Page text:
SOURCE: The Nation
by Elizabeth Anderson
Philosopher Elizabeth Anderson reviews Michael Sandel's critique of meritocracy, a book that locates an explanation for the Trumpian moment in the rise of competitive individualism in the platforms of both major parties.
SOURCE: Washington Post
by Andrew Lynn
Over 100 years, a tactic first designed to keep workers happy morphed into a marketing strategy.
by Robin Lindley
Inside the largest social welfare program in American history ... at a nuclear production facility founded as part of the Manhattan Project.
by Eric Laursen
Image via Shutterstock.How did it come about that people have a “right” to certain benefits from the state -- or “entitlement,” in the loaded language of our day? A fascinating new paper by legal scholar Karen N. Tani argues that the idea of “welfare rights” first became commonplace not amongst activists in the 1960s, but with a group of mid-level Roosevelt administration officials who in the late 1930s were trying to get an ambitious new state-federal assortment of anti-poverty programs off the ground.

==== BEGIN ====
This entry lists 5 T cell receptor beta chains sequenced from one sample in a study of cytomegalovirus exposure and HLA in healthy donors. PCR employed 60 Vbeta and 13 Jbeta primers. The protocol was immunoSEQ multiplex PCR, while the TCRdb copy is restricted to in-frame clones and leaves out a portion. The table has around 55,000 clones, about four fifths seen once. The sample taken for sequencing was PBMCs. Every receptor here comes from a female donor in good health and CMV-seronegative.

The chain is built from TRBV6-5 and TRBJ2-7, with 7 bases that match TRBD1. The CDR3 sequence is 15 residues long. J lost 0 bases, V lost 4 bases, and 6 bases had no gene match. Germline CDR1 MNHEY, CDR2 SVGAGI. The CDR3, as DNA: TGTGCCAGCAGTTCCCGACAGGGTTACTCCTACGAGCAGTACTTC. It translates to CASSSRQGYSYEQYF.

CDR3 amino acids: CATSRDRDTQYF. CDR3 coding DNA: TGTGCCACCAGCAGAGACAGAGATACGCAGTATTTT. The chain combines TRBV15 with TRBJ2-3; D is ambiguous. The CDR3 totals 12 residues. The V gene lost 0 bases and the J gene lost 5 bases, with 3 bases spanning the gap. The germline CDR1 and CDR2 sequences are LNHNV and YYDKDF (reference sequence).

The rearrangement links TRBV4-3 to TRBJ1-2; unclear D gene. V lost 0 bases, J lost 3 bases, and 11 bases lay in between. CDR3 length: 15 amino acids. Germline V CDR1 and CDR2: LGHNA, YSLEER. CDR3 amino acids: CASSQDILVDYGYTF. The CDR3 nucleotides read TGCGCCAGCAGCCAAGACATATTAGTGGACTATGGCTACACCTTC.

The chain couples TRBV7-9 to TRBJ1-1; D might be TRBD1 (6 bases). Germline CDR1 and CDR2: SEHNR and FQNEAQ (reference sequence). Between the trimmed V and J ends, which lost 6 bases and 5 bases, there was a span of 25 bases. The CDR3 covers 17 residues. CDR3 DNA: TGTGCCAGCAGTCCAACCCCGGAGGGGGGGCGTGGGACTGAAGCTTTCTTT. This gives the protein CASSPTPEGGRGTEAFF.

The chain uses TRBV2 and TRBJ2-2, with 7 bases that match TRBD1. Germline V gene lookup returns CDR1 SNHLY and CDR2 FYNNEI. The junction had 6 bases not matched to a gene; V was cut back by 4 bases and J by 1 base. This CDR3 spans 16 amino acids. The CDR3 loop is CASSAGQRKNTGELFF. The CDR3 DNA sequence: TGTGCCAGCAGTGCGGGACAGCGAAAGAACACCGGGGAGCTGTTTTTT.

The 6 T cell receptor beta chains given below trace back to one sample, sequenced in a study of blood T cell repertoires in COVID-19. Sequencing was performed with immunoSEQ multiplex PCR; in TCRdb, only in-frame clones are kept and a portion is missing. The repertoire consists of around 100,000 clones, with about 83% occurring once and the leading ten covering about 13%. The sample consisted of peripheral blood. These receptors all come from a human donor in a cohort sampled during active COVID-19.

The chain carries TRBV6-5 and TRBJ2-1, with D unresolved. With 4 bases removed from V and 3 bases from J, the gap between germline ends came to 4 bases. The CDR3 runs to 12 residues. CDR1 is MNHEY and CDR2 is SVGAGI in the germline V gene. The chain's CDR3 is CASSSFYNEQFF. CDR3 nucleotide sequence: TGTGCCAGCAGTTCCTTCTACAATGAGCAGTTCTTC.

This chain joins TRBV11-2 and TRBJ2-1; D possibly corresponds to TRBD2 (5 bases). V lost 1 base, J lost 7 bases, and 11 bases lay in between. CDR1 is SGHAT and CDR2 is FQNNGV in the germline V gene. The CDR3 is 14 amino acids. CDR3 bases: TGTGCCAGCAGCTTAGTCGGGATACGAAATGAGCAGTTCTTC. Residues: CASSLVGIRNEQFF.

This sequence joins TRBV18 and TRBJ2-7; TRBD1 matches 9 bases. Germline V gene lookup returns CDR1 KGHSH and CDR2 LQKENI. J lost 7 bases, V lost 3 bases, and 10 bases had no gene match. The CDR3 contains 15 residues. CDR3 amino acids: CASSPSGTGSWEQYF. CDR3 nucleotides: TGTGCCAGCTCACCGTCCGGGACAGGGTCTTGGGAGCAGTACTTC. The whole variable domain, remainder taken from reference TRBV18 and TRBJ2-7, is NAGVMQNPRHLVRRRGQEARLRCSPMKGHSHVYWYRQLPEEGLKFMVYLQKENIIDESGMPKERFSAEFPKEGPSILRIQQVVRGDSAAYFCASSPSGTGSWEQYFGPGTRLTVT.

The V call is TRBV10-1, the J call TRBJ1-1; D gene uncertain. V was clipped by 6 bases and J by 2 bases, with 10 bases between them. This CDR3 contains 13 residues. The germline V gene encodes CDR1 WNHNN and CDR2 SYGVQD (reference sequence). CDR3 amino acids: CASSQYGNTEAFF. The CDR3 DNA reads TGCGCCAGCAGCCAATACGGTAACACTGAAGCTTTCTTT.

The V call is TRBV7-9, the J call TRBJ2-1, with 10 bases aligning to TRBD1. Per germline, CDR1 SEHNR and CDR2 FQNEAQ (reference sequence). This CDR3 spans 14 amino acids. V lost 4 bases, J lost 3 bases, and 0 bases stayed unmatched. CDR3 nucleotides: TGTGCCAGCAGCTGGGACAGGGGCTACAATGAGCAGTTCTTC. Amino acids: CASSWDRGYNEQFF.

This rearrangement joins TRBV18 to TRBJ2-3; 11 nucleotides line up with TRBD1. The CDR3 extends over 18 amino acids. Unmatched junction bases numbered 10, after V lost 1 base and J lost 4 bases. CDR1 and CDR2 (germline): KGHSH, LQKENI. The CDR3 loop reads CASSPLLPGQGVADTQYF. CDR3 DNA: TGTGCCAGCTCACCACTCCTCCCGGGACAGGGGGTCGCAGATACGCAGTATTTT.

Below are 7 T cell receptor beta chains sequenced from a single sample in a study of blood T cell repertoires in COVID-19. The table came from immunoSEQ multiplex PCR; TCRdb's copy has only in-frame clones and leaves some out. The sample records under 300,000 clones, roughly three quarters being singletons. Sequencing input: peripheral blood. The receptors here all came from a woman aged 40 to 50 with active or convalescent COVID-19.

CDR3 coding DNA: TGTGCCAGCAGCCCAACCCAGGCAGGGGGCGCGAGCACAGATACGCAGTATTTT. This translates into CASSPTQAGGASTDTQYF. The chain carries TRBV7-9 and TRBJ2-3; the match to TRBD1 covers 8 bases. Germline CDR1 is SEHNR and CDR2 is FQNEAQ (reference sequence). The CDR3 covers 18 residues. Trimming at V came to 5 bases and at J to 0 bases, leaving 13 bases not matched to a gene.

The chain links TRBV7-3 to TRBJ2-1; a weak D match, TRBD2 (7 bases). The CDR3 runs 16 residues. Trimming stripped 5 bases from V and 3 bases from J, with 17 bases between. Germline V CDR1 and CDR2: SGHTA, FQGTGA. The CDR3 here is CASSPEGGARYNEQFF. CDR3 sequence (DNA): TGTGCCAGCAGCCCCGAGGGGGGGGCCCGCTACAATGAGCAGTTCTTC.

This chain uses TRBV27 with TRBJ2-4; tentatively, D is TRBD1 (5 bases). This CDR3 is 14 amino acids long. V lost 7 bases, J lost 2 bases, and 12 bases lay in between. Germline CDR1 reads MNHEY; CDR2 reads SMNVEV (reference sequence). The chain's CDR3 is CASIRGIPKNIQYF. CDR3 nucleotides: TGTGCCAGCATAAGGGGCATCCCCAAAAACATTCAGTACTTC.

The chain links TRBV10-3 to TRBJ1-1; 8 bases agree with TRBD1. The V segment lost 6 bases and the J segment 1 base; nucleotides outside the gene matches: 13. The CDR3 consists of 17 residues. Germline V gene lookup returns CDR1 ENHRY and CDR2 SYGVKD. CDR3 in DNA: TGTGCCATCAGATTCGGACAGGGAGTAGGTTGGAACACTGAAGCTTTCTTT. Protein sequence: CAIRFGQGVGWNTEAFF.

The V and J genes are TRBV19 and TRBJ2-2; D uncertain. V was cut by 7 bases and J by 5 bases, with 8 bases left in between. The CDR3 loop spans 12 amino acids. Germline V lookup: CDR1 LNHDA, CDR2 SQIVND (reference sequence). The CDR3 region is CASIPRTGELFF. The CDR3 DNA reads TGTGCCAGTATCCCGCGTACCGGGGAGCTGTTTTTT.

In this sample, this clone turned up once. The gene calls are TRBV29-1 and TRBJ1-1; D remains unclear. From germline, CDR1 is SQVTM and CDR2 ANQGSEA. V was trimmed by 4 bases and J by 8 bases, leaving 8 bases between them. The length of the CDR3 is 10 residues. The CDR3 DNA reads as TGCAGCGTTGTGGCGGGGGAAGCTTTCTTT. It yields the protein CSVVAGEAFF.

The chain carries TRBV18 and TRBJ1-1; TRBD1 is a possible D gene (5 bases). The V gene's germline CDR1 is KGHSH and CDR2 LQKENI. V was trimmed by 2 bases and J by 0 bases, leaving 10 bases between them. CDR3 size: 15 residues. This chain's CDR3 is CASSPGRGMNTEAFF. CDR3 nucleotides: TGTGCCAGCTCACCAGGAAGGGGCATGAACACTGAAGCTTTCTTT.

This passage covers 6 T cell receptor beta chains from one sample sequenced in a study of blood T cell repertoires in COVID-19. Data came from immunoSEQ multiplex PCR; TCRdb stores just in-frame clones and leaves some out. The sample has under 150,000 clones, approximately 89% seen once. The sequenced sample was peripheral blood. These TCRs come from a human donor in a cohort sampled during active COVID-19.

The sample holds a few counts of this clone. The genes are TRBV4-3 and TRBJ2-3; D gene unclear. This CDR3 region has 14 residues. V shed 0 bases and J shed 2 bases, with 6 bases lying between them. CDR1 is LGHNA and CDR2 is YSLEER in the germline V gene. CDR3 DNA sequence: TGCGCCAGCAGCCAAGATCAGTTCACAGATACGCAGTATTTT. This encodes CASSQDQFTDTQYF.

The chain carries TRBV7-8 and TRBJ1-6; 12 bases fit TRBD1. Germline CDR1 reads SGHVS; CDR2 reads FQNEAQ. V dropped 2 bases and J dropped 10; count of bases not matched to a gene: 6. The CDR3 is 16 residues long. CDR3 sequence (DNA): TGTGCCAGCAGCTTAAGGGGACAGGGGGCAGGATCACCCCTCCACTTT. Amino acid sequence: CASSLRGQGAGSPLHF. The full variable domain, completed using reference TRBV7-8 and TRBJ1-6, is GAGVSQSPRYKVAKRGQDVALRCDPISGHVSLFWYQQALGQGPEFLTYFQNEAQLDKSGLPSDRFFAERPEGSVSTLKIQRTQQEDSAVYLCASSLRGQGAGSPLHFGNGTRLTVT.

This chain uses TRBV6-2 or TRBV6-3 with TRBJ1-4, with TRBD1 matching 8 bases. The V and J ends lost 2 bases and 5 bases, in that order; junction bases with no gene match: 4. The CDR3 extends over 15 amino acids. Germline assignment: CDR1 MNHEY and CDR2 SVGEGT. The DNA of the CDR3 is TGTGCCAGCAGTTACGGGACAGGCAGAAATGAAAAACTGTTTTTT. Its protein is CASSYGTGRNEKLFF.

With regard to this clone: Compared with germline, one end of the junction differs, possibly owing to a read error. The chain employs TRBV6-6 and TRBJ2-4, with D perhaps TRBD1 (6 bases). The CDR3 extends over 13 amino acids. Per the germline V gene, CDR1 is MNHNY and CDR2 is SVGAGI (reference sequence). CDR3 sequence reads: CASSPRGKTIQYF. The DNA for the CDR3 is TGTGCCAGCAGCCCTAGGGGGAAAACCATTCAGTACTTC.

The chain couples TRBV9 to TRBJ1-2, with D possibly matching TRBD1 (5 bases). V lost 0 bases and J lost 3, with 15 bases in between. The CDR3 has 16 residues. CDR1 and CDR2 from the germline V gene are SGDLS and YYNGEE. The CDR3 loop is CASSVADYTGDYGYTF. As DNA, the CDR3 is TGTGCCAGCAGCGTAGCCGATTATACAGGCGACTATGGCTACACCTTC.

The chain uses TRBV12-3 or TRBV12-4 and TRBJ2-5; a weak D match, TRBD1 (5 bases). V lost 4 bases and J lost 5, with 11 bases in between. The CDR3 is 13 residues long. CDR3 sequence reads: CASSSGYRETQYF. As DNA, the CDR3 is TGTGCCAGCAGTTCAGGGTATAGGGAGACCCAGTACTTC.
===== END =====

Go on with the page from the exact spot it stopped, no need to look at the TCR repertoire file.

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- Hank Aaron’s Name Will Replace a Confederate General’s on an Atlanta School
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- ‘That Man Makes Me Crazy’: Neil Matkin's Reign at Collin College Draws Scrutiny
- “Containment and Control, Not Care or Cure”: An Interview with Elizabeth Catte on Virginia’s Eugenics Movement
- How White Fears of ‘Negro Domination’ Kept D.C. Disenfranchised for Decades
- The Sun Never Set on the British Empire’s Oppression
- Sounds of Freedom: The Music of Black Liberation
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